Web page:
RG: I like that he notices what's going on in the elevator so quickly! He is so good at reading situations!
The action scenes in this movie somehow manage to keep outdoing themselves. That elevator scene is incredible, and again shows how formidable a threat Captain America is if he needs to be. Hydra had a well thought-out plan for that elevator attack. They brought tools! And he still destroyed them, jumped possibly dozens of stories into a lobby, and took out that Quinjet in the craziest way. Just completely awesome.
DH: I love the chemistry between Steve and Natasha in this movie. His naivete and her cynicism make for some great back-and-forth. “We’re borrowing it, take your feet off the dash.”
RG: Yeah, they straight stole that pick-up truck. They never returned it. Cap is a liar and a car thief. I think he’s also lying to Natasha about that not being his first kiss since 1945. Who, Steve? Who? That’s what I thought.
And he is 100% still a virgin.
RG: I am so happy they decided to include Black Widow in this movie. We really got to see a lot of character development for her. She’s very different from Captain America, but, like everyone, respects him and values his respect and trust.
I love the scene at the mall when they realize there are Hydra agents in there with them. Steve is just terrible at espionage work, so it’s Natasha’s time to shine! I like that his plan is to beat up a bunch of people and like smash their way out of there, and her plan is for him to put his arm around her and pretend to laugh at something she said (also, his fake laugh is hilarious). The whole scene in the mall is very funny, with their undercover mall clothes, and D.C. Pierson’s cameo in the Apple store, and Natasha making Steve kiss her on the escalator. Just great. I’m glad they become such good friends.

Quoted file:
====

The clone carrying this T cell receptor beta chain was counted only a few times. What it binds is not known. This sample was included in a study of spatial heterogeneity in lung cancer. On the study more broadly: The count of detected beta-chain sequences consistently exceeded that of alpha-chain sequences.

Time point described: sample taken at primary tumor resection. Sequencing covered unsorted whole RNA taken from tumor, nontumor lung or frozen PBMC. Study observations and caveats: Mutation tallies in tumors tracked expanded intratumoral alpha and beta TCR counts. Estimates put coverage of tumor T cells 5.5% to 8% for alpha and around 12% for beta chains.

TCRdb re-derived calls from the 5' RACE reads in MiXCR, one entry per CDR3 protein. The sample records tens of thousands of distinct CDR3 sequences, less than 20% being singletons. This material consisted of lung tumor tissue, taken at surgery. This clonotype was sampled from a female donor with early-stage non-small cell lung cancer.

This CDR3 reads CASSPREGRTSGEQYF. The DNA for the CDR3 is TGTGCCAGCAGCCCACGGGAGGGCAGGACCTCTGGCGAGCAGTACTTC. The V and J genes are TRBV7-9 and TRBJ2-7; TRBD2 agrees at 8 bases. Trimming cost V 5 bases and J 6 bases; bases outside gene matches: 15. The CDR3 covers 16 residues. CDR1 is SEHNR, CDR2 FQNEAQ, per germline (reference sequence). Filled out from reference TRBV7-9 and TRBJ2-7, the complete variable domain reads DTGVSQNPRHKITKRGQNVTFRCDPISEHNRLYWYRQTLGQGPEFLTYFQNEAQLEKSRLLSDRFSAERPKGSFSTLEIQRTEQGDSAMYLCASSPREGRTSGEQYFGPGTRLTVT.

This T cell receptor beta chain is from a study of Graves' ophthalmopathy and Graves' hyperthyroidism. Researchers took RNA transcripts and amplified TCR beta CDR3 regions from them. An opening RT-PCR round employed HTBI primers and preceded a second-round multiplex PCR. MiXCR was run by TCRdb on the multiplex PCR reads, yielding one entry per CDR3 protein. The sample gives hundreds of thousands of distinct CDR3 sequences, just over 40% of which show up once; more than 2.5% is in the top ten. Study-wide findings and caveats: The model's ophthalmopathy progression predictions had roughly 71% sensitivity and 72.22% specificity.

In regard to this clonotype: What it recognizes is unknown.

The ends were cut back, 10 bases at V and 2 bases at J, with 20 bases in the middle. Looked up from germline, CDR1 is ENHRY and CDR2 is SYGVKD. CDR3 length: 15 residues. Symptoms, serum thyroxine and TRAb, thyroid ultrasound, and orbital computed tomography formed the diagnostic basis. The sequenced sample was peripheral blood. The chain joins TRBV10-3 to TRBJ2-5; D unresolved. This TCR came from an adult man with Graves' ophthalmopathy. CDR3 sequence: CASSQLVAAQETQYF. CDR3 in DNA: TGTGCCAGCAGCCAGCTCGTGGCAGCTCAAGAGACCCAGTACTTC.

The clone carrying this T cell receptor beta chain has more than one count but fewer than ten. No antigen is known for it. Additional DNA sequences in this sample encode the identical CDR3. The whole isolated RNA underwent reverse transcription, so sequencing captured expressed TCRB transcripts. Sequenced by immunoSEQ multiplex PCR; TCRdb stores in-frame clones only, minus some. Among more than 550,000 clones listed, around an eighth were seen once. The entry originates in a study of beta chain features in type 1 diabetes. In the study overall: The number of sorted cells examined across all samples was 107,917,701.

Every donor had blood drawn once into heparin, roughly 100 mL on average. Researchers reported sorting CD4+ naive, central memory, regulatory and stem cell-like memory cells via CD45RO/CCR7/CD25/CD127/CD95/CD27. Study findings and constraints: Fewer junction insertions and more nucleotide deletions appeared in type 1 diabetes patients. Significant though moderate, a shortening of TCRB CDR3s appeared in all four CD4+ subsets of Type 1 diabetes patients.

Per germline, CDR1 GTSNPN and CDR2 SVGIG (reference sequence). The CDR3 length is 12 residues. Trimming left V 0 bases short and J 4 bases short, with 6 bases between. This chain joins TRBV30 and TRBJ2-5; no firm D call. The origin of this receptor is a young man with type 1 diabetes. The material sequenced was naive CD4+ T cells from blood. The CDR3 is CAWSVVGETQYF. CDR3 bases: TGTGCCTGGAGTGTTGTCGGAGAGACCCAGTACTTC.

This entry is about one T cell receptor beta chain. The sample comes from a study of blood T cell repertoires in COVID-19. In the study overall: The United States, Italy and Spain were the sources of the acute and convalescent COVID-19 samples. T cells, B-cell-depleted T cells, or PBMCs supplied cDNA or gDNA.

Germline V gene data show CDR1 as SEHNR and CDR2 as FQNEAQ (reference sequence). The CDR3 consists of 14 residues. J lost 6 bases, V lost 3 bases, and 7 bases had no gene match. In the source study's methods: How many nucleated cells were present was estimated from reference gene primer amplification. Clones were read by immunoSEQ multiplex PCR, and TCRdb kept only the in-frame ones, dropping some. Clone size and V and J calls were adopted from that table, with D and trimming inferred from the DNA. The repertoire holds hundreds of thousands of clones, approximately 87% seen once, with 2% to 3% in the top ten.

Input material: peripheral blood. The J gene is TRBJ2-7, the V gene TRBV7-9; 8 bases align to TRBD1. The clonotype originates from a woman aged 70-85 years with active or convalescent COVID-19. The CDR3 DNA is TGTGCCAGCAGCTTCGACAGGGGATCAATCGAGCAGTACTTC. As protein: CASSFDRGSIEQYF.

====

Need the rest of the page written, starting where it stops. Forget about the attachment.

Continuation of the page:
DH: Yeah, I love how lousy he is at being undercover. His weird delivery of “We’re getting married…” is great.
RG: I've read a lot of interviews where Chris Evans complains about Captain America being a straight man who doesn't get to crack jokes, but I think he, and the writers, bring a great dry wit to the character. I mentioned this when we were talking about the first Captain America movie. He and Black Widow have a real bone dry battle of wits in this movie.
I think it's a real testament to how great a job this movie did establishing Sam Wilson's character right away that Steve and Natasha would show up at his house seeking refuge, and that completely makes sense to the audience. No question, Sam is a guy that Steve can trust. I love the whole scene at Sam's house: the sleeveless conversation between Steve and Natasha, Sam making them breakfast, Sam telling them about the suit and where it's located, and Natasha and Steve just look at each other like "No problem. We'll get it." And I love that they don't even show them getting the suit.
Since I have been very good about not being lecherous at all yet, I'm going to now get totally lecherous. Chris Evans looks fantastic in this movie. Do not love the new hairstyle, but whatever. Do not love that he keeps his shirt on for the whole movie, but at least we get a tank top scene.
I do like that Steve has learned how to dress himself since The Avengers. I like to think Natasha took him shopping.
I love the new suit. Very, very becoming, Cap. Really emphasizes your perfectly triangular torso.